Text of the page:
Next: Prim's Algorithm Up: Graph Algorithms Previous: Modeling Graph Problems

# Minimum Spanning Trees

A tree is a connected graph with no cycles. A spanning tree is a subgraph of G that has the same set of vertices of G and is a tree. A minimum spanning tree of a weighted graph G is the spanning tree of G whose edges sum to minimum weight.

Figure: Two spanning trees of point set (a); the minimum spanning tree (b), and the shortest path from center tree (c)

Minimum spanning trees are useful in finding the least amount of wire necessary to connect a group of homes or cities, as illustrated in Figure . In such geometric problems, the point set defines a complete graph, with edge assigned a weight equal to the distance from to . Additional applications of minimum spanning trees are discussed in Section .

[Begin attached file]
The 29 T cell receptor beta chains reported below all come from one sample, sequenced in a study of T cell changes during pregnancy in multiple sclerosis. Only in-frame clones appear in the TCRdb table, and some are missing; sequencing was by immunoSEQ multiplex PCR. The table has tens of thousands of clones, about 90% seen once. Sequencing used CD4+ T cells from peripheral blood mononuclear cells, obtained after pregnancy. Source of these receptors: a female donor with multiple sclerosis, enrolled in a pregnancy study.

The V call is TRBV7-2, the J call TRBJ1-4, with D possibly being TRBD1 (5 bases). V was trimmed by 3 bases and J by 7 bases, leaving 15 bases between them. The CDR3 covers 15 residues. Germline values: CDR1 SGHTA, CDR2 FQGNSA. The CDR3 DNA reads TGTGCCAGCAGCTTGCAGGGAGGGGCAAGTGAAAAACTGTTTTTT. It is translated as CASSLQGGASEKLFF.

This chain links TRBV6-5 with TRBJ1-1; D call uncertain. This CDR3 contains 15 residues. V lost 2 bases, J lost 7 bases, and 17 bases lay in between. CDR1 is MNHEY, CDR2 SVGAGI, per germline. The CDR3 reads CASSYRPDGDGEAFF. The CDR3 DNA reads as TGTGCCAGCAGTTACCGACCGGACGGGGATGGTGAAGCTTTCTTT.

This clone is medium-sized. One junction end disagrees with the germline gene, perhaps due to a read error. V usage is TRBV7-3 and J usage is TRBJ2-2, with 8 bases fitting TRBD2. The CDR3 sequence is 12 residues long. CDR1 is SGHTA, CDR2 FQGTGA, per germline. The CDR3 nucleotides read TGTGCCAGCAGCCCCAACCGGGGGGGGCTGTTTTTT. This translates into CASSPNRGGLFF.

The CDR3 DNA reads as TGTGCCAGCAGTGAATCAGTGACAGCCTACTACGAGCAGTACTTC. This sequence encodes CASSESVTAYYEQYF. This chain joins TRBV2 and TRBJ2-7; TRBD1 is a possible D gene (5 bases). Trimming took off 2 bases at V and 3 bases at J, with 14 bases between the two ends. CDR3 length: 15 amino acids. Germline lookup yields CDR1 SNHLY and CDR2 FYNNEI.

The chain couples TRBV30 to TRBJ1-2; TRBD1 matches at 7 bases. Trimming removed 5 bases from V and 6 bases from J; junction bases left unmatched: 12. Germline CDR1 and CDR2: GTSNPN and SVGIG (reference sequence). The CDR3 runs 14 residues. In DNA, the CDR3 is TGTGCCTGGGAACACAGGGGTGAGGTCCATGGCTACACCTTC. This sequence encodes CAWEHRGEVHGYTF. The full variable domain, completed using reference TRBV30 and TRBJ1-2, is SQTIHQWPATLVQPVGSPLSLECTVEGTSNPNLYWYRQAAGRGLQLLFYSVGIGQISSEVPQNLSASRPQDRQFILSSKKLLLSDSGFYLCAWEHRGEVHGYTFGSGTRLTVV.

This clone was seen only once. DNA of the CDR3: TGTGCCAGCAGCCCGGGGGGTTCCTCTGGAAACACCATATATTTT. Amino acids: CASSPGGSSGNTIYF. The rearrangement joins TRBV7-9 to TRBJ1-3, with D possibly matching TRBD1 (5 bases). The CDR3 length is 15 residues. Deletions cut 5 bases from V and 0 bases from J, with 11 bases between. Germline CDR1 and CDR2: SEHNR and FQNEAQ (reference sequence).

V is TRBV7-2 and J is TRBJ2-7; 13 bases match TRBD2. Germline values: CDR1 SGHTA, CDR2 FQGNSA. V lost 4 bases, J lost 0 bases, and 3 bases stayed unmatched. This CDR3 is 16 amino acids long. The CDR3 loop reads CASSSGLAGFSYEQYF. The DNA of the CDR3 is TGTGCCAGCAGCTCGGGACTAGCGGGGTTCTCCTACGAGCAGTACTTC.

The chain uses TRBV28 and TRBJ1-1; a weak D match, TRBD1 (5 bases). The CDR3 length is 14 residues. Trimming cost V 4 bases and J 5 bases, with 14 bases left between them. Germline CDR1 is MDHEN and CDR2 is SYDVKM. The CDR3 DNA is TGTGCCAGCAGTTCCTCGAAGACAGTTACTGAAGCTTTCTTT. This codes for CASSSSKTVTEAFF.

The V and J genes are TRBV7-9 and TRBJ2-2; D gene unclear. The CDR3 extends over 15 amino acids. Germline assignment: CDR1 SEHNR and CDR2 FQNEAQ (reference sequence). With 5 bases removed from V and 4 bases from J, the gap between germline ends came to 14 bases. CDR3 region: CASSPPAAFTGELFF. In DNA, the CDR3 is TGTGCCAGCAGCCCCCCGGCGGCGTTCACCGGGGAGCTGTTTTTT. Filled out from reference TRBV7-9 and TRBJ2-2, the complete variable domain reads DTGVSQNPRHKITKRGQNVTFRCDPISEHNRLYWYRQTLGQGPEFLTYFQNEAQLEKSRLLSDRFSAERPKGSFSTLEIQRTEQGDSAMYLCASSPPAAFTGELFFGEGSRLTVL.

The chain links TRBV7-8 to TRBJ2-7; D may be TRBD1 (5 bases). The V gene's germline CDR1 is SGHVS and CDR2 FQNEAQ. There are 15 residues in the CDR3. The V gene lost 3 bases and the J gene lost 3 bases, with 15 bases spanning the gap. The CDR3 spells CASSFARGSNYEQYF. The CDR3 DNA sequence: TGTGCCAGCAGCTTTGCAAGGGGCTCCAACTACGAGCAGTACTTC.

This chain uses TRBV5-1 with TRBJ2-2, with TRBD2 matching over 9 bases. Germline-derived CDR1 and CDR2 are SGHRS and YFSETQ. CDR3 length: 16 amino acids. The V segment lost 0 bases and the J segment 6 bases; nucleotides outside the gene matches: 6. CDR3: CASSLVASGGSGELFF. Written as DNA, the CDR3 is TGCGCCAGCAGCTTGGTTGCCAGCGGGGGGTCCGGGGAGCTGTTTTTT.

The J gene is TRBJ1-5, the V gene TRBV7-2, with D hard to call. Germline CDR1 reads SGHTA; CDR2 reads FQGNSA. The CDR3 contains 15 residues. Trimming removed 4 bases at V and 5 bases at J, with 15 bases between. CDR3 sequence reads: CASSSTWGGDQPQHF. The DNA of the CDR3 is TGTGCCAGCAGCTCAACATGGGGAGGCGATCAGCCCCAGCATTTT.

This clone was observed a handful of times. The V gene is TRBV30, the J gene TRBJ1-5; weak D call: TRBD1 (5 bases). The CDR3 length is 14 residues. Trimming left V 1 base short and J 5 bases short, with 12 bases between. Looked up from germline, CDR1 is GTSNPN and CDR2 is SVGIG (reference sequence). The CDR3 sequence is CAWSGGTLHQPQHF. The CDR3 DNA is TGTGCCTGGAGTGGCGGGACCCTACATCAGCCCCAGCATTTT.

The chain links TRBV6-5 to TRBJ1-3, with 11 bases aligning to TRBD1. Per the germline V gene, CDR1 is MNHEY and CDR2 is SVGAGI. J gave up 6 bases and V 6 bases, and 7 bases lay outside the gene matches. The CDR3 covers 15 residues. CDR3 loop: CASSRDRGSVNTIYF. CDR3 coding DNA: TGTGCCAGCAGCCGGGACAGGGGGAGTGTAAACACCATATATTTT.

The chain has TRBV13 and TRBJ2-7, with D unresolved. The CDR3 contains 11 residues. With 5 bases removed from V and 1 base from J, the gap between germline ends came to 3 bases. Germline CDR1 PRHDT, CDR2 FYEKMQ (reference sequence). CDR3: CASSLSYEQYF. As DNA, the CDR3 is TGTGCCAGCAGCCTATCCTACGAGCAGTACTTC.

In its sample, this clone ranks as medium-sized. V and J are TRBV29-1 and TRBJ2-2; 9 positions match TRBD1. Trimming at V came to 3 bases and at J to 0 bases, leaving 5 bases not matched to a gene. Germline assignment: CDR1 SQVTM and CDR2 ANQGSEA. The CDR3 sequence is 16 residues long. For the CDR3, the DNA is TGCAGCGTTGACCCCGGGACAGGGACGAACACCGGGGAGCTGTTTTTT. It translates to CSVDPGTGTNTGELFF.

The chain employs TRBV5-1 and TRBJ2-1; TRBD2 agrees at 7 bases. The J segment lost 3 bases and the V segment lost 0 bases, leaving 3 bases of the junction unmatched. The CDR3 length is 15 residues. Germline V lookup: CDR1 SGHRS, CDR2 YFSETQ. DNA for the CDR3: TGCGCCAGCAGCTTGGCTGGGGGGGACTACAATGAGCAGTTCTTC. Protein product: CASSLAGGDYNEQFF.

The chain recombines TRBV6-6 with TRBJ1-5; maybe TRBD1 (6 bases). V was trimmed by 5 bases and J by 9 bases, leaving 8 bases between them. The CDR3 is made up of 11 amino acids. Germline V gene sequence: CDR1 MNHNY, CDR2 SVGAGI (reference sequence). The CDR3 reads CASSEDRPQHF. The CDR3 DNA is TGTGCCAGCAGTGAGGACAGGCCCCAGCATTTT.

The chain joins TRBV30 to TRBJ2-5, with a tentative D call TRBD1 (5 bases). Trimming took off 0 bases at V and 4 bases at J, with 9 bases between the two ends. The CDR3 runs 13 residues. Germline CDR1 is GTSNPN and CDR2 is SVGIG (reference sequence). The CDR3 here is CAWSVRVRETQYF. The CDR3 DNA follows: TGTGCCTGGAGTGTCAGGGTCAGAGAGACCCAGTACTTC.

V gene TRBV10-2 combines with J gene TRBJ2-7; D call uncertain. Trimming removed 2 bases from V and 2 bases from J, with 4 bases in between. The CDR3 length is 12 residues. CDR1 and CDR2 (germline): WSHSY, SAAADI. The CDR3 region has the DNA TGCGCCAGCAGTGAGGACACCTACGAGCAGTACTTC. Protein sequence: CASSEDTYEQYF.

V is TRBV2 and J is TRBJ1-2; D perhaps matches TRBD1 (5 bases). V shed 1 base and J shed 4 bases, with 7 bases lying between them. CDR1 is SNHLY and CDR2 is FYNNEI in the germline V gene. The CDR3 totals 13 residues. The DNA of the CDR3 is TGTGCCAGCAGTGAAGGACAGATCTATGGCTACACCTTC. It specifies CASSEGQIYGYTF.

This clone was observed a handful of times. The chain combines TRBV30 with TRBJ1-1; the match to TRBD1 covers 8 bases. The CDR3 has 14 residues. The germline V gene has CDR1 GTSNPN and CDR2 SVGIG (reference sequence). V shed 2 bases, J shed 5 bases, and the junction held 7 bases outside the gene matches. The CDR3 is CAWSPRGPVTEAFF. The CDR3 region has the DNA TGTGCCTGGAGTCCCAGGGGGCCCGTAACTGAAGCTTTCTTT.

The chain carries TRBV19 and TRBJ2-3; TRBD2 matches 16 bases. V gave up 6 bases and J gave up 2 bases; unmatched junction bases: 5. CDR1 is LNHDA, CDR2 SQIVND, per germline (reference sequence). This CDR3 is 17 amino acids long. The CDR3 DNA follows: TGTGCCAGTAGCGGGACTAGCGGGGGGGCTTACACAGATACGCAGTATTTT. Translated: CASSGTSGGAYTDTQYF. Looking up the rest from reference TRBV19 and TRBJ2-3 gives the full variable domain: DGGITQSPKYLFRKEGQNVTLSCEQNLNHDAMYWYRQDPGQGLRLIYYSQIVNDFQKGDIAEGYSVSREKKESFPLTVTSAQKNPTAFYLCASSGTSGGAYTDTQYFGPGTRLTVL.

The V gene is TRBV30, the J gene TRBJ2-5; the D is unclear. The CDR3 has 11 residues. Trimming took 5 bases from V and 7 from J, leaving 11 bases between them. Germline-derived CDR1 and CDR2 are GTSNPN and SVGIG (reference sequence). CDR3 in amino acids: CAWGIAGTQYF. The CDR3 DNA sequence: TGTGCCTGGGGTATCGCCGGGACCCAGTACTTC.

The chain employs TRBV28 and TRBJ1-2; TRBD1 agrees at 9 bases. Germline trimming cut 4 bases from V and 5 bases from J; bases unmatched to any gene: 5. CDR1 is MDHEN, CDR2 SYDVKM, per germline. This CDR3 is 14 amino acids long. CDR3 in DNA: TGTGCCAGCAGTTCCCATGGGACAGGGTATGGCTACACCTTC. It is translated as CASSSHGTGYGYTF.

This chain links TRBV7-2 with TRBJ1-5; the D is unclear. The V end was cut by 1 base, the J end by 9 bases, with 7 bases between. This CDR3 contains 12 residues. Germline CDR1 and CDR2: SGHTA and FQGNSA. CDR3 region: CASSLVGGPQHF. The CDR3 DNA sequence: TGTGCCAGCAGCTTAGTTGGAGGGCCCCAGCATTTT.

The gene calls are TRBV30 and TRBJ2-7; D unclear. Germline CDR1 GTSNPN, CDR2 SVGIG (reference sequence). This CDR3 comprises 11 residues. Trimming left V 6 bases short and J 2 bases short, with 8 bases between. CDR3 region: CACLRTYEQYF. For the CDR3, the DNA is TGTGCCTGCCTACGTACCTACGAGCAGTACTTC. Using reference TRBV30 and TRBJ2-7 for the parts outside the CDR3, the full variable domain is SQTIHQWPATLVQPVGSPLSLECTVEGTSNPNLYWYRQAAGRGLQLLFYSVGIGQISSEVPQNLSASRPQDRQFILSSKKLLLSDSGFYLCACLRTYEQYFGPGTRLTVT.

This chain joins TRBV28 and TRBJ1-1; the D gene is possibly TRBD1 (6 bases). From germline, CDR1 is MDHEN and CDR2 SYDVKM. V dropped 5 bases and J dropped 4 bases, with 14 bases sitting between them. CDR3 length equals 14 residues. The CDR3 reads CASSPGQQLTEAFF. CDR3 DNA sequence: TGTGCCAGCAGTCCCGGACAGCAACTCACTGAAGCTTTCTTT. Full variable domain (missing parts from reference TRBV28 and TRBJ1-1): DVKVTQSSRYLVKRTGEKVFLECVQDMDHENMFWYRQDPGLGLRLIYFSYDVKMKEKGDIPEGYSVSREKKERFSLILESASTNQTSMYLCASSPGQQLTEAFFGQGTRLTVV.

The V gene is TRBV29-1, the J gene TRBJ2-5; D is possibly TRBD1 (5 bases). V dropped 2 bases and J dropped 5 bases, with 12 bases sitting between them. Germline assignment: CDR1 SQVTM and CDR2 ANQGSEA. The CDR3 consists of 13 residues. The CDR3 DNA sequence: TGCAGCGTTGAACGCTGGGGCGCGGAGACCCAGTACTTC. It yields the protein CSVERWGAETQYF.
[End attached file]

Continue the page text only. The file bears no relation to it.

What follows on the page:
A minimum spanning tree minimizes the total length over all possible spanning trees. However, there can be more than one minimum spanning tree in any graph. Consider a graph G with m identically weighted edges. All spanning trees of G are minimum spanning trees, since each contains exactly n-1 equal-weight edges. For general weighted graphs, however, the problem of finding a minimum spanning tree is more difficult. It can, however, be solved optimally using two different greedy algorithms. Both are presented below, to illustrate how we can demonstrate the optimality of certain greedy heuristics.

Algorithms
Mon Jun 2 23:33:50 EDT 1997